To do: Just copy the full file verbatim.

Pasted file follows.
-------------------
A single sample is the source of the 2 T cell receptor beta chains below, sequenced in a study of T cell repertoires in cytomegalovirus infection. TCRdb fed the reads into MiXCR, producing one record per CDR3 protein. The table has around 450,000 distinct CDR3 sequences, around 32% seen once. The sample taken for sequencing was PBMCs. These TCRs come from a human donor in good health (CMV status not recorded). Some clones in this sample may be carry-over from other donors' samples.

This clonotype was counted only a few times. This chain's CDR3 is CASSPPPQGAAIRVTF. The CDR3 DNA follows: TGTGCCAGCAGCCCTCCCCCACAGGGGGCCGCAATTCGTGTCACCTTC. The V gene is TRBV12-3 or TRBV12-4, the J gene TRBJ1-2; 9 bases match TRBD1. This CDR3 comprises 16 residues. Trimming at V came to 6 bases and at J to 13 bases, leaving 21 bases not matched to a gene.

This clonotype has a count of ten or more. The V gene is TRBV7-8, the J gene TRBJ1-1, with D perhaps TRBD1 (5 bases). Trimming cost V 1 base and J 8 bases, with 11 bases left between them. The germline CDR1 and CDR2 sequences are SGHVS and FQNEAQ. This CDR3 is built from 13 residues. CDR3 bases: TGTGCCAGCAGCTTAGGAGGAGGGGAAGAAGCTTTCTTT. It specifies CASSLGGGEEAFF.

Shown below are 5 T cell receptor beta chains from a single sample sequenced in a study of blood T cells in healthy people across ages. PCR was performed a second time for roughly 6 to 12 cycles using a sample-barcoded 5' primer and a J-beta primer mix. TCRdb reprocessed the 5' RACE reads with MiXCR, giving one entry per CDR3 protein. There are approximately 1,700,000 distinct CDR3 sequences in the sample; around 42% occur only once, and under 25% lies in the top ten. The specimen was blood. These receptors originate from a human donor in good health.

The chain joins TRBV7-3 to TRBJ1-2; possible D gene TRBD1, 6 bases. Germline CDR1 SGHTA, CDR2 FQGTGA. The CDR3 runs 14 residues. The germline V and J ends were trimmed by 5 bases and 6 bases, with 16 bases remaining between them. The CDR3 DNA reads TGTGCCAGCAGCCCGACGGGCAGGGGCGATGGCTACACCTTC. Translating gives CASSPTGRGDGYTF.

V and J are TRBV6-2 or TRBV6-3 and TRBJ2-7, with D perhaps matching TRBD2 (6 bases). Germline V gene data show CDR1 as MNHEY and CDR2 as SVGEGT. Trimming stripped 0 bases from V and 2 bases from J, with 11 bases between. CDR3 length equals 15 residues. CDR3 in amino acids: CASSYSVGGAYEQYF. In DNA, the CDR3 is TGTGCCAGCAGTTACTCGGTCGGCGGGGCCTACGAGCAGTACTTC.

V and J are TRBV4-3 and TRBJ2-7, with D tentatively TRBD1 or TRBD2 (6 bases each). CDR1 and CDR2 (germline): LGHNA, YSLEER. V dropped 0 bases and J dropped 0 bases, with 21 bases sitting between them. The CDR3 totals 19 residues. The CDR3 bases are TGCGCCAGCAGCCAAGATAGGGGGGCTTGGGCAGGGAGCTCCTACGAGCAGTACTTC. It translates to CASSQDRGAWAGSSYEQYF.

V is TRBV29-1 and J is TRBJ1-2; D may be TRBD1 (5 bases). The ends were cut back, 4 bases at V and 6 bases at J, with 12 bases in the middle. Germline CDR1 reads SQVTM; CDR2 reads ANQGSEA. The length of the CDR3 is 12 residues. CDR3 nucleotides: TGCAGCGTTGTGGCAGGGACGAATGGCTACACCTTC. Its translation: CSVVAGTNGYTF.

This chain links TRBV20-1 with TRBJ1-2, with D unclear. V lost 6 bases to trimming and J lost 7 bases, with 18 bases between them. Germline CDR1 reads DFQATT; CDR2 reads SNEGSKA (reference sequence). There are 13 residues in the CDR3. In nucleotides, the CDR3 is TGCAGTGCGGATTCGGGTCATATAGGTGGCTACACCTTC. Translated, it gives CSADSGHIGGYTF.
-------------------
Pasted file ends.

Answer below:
A single sample is the source of the 2 T cell receptor beta chains below, sequenced in a study of T cell repertoires in cytomegalovirus infection. TCRdb fed the reads into MiXCR, producing one record per CDR3 protein. The table has around 450,000 distinct CDR3 sequences, around 32% seen once. The sample taken for sequencing was PBMCs. These TCRs come from a human donor in good health (CMV status not recorded). Some clones in this sample may be carry-over from other donors' samples.

This clonotype was counted only a few times. This chain's CDR3 is CASSPPPQGAAIRVTF. The CDR3 DNA follows: TGTGCCAGCAGCCCTCCCCCACAGGGGGCCGCAATTCGTGTCACCTTC. The V gene is TRBV12-3 or TRBV12-4, the J gene TRBJ1-2; 9 bases match TRBD1. This CDR3 comprises 16 residues. Trimming at V came to 6 bases and at J to 13 bases, leaving 21 bases not matched to a gene.

This clonotype has a count of ten or more. The V gene is TRBV7-8, the J gene TRBJ1-1, with D perhaps TRBD1 (5 bases). Trimming cost V 1 base and J 8 bases, with 11 bases left between them. The germline CDR1 and CDR2 sequences are SGHVS and FQNEAQ. This CDR3 is built from 13 residues. CDR3 bases: TGTGCCAGCAGCTTAGGAGGAGGGGAAGAAGCTTTCTTT. It specifies CASSLGGGEEAFF.

Shown below are 5 T cell receptor beta chains from a single sample sequenced in a study of blood T cells in healthy people across ages. PCR was performed a second time for roughly 6 to 12 cycles using a sample-barcoded 5' primer and a J-beta primer mix. TCRdb reprocessed the 5' RACE reads with MiXCR, giving one entry per CDR3 protein. There are approximately 1,700,000 distinct CDR3 sequences in the sample; around 42% occur only once, and under 25% lies in the top ten. The specimen was blood. These receptors originate from a human donor in good health.

The chain joins TRBV7-3 to TRBJ1-2; possible D gene TRBD1, 6 bases. Germline CDR1 SGHTA, CDR2 FQGTGA. The CDR3 runs 14 residues. The germline V and J ends were trimmed by 5 bases and 6 bases, with 16 bases remaining between them. The CDR3 DNA reads TGTGCCAGCAGCCCGACGGGCAGGGGCGATGGCTACACCTTC. Translating gives CASSPTGRGDGYTF.

V and J are TRBV6-2 or TRBV6-3 and TRBJ2-7, with D perhaps matching TRBD2 (6 bases). Germline V gene data show CDR1 as MNHEY and CDR2 as SVGEGT. Trimming stripped 0 bases from V and 2 bases from J, with 11 bases between. CDR3 length equals 15 residues. CDR3 in amino acids: CASSYSVGGAYEQYF. In DNA, the CDR3 is TGTGCCAGCAGTTACTCGGTCGGCGGGGCCTACGAGCAGTACTTC.

V and J are TRBV4-3 and TRBJ2-7, with D tentatively TRBD1 or TRBD2 (6 bases each). CDR1 and CDR2 (germline): LGHNA, YSLEER. V dropped 0 bases and J dropped 0 bases, with 21 bases sitting between them. The CDR3 totals 19 residues. The CDR3 bases are TGCGCCAGCAGCCAAGATAGGGGGGCTTGGGCAGGGAGCTCCTACGAGCAGTACTTC. It translates to CASSQDRGAWAGSSYEQYF.

V is TRBV29-1 and J is TRBJ1-2; D may be TRBD1 (5 bases). The ends were cut back, 4 bases at V and 6 bases at J, with 12 bases in the middle. Germline CDR1 reads SQVTM; CDR2 reads ANQGSEA. The length of the CDR3 is 12 residues. CDR3 nucleotides: TGCAGCGTTGTGGCAGGGACGAATGGCTACACCTTC. Its translation: CSVVAGTNGYTF.

This chain links TRBV20-1 with TRBJ1-2, with D unclear. V lost 6 bases to trimming and J lost 7 bases, with 18 bases between them. Germline CDR1 reads DFQATT; CDR2 reads SNEGSKA (reference sequence). There are 13 residues in the CDR3. In nucleotides, the CDR3 is TGCAGTGCGGATTCGGGTCATATAGGTGGCTACACCTTC. Translated, it gives CSADSGHIGGYTF.